A few months ago, I undertook a dangerous mission for the magazine, one that could well have resulted in some post-traumatic stress. It involved reading all the latest books from the then-candidates and possible candidates, including Sarah Palin, Mitt Romney, Tim Pawlenty, Newt Gingrich, and Mike Huckabee (the result was this article). Unfortunately, Herman Cain was not yet running, nor had he produced the inspiring tome that is his latest, This is Herman Cain! (note to self: Make sure next book has exclamation point in title!), so I didn't get the chance to read it. But Michelle Cottle did, and what she found was pretty alarming. Here's the lead of her piece in the Daily Beast:
Raise your hand if you have a favorite number.
Keep it raised if you believe this number to be your "lucky" number.
Now keep it up only if you think this number has a literal, meaningful, ongoing impact on your life.
Finally, if your hand is still up, ask yourself this: If you were running for president and wrote a campaign book, would you devote an entire chapter to this number, explaining how its frequent appearance in your life signals that you are meant to win and explaining that, though you are "not a devout numerologist," this number clearly keeps popping up "more than coincidentally"?
If that hand is still raised, it probably means that you are Herman Cain. (Hi, Herman!)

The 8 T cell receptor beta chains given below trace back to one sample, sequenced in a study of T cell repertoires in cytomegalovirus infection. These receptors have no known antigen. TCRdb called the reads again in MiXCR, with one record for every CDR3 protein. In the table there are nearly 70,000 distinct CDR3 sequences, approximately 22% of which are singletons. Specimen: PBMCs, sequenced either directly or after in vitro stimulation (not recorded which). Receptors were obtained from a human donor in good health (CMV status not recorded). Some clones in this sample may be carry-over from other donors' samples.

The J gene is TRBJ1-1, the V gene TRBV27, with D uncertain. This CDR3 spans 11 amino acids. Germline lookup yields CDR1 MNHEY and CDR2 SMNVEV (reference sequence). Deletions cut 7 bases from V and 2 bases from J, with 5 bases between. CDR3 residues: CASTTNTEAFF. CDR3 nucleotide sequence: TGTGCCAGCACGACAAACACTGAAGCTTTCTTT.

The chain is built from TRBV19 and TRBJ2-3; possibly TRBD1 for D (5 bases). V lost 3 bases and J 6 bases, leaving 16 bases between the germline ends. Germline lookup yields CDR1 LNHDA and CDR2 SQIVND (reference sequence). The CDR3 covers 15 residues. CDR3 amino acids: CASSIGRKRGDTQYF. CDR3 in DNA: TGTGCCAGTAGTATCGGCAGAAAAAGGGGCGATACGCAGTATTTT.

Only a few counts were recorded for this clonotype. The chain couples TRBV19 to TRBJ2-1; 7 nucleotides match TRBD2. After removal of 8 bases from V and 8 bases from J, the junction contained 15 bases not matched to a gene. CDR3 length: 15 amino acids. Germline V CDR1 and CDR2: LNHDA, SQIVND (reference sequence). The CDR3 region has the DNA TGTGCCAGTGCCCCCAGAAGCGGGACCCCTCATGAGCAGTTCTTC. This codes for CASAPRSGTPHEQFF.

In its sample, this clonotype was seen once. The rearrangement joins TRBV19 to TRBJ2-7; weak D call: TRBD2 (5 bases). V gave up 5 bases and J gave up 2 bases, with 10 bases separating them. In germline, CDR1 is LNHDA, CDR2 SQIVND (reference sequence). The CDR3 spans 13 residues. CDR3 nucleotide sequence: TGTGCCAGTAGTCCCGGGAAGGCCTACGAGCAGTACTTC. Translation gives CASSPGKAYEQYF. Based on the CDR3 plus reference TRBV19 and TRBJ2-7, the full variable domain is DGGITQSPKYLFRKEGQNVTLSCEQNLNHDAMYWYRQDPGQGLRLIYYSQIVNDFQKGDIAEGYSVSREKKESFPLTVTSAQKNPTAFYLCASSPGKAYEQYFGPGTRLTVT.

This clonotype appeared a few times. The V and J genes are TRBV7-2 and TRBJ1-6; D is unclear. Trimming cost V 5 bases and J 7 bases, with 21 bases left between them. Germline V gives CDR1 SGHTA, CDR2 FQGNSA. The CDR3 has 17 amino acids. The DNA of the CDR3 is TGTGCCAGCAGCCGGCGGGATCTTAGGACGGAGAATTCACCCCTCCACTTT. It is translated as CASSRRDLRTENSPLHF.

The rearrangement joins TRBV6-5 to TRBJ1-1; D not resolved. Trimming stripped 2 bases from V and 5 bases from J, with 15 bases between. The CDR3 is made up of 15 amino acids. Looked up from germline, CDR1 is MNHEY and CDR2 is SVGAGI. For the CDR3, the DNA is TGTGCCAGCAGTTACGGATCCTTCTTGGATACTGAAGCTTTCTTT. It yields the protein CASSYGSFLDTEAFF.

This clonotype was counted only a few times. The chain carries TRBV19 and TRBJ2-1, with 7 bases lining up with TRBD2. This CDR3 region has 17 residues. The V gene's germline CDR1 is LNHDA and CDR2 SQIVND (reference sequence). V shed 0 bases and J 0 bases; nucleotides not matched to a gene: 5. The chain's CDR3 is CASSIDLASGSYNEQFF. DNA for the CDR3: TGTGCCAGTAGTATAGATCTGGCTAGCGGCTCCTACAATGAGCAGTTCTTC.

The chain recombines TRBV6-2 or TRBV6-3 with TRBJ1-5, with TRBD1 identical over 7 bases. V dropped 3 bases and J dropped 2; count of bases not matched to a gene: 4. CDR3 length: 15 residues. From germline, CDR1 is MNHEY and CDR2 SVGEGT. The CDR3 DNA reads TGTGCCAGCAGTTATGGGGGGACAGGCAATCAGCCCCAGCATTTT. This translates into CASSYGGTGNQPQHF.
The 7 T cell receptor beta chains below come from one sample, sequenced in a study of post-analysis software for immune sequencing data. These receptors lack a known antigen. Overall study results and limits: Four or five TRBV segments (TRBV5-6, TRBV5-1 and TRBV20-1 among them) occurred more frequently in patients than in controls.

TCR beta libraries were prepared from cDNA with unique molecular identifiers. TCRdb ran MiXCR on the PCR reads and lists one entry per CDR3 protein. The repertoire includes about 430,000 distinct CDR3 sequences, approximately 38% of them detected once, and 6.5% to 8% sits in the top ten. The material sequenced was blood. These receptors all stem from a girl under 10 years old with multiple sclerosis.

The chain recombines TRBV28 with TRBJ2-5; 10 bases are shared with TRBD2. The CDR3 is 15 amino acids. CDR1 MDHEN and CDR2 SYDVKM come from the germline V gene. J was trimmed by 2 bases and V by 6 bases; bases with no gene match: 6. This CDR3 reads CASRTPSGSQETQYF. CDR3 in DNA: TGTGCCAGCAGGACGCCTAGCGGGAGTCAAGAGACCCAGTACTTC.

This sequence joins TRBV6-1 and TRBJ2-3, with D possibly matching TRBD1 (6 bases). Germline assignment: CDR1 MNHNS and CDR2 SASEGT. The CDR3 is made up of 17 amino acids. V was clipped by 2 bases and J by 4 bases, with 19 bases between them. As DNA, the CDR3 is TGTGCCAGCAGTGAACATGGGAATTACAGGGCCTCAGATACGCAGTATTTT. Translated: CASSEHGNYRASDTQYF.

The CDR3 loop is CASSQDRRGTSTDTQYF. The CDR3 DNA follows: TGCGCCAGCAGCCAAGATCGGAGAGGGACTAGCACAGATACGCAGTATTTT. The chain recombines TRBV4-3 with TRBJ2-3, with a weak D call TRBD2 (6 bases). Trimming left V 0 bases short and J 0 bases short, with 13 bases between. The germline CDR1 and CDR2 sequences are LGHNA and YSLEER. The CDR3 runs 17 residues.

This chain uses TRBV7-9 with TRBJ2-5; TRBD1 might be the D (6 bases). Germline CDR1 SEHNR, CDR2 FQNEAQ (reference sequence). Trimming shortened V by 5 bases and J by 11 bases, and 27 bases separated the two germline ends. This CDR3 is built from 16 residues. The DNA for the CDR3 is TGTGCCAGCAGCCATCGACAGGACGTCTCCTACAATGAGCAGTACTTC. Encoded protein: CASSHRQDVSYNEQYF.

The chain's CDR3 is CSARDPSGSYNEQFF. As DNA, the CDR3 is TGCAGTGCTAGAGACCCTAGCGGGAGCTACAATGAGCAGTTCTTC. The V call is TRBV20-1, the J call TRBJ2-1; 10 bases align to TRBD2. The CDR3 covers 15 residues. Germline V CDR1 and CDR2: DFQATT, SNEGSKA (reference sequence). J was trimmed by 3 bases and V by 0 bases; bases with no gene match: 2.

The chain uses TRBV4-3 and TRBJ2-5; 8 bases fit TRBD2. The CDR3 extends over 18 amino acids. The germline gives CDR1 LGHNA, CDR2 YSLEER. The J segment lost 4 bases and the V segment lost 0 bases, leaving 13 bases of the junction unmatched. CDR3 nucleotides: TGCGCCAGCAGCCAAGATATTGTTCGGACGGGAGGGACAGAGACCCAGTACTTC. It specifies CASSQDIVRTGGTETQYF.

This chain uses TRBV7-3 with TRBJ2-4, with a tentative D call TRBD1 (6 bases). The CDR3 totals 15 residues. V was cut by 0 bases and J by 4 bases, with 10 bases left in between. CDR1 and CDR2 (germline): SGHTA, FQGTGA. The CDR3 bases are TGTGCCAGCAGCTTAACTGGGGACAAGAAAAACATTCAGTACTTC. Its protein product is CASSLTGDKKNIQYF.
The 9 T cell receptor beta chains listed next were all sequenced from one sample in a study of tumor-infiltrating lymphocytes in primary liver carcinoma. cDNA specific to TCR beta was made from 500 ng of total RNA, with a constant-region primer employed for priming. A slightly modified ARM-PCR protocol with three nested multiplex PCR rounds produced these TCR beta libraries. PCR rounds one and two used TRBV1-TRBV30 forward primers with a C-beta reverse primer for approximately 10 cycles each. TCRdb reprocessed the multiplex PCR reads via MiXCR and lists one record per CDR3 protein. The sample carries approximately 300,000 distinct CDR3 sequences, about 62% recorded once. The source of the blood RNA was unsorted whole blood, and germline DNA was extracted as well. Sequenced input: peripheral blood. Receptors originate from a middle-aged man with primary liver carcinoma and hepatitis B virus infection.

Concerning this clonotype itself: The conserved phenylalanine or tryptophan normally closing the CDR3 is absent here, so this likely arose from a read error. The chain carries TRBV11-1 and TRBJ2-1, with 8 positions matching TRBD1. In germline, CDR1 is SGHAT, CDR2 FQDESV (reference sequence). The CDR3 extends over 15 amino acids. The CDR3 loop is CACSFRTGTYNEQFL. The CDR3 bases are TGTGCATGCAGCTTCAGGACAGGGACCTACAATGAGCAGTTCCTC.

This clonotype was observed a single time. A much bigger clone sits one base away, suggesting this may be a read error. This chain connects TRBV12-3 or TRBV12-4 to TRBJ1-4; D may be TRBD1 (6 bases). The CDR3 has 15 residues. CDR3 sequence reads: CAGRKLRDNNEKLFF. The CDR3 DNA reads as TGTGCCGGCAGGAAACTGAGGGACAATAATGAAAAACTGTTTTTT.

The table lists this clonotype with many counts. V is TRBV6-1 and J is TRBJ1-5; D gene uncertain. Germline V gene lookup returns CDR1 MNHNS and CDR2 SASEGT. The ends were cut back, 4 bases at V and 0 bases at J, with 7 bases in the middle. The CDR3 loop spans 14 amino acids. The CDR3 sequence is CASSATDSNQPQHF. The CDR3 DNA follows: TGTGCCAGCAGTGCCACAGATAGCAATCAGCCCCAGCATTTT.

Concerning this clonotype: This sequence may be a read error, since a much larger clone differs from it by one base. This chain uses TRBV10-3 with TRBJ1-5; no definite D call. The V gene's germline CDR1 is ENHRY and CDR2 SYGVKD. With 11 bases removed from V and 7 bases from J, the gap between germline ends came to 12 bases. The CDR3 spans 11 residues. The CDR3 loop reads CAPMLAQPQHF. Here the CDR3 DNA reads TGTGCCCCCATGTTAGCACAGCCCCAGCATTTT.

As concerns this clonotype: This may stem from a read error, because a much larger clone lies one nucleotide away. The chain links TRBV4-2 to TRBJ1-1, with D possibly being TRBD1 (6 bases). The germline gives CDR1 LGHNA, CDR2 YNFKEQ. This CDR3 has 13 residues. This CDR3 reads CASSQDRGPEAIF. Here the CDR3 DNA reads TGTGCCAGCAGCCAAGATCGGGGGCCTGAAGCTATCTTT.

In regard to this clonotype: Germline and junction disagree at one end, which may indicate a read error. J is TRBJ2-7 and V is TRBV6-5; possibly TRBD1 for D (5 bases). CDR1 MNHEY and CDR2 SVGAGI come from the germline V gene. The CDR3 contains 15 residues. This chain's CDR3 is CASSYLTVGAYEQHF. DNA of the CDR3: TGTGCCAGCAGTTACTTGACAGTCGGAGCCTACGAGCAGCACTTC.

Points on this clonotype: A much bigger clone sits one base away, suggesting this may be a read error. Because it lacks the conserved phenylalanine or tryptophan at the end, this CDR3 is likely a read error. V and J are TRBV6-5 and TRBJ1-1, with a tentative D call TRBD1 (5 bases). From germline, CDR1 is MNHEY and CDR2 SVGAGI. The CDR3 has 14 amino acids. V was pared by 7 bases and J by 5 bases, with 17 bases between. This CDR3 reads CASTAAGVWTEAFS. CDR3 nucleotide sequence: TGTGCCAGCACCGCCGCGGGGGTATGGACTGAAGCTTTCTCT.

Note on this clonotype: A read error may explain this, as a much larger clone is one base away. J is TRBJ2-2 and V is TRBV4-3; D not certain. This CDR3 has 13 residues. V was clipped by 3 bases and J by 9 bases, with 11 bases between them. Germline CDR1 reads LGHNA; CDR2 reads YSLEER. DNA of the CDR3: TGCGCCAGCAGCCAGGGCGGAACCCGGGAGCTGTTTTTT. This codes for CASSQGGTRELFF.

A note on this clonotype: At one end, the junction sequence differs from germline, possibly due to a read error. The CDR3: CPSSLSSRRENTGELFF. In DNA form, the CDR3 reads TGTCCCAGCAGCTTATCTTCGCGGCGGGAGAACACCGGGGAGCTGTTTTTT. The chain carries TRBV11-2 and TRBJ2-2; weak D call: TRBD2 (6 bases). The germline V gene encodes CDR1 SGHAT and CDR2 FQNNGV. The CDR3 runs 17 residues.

The number, in case you're wondering, is 45. You see, Cain was born in 1945, and "45 keeps on popping up as I go about the business of being elected—you guessed it—as the forty-fifth president of the United States of America." And yes, 4 plus 5 is 9, as in 9-9-9. When he says it's "more than coincidentally," what exactly does he mean? Is God sending all these 45's Herman's way, and to what end? Or perhaps it's a mischievous fairy who's behind it? Or maybe a demon! I realize that it's too much to ask that the people who want to be the leader of this great nation of ours not be advocates of magical thinking of one sort or another. Millions of Americans, after all, read their horoscopes every day and actually believe that the position of the stars at this time of year determines whether they'll reconnect with an old friend or come into money. It's going to be an awfully long time before we elect a president who does not believe that our world is controlled by an all-powerful being who responds to our entreaties (speaking of which, how's that praying for rain working out, Governor Perry?). But if a presidential candidate said that during his time in office, he'd make decisions by slaughtering a goat in the Oval Office then reading the messages contained within its entrails, you'd probably say that this was not someone who should be given the nuclear launch codes. Well that is not one iota less insane than believing that your life is influenced by the recurrence of a number. One more thing: When was the last time a Democratic presidential candidate became the front-runner despite being demonstrably crazy? Well, the press told us Howard Dean was crazy in 2004. Why was that again? Oh yeah -- because he thought the Iraq war was a bad idea. Man, what a nut.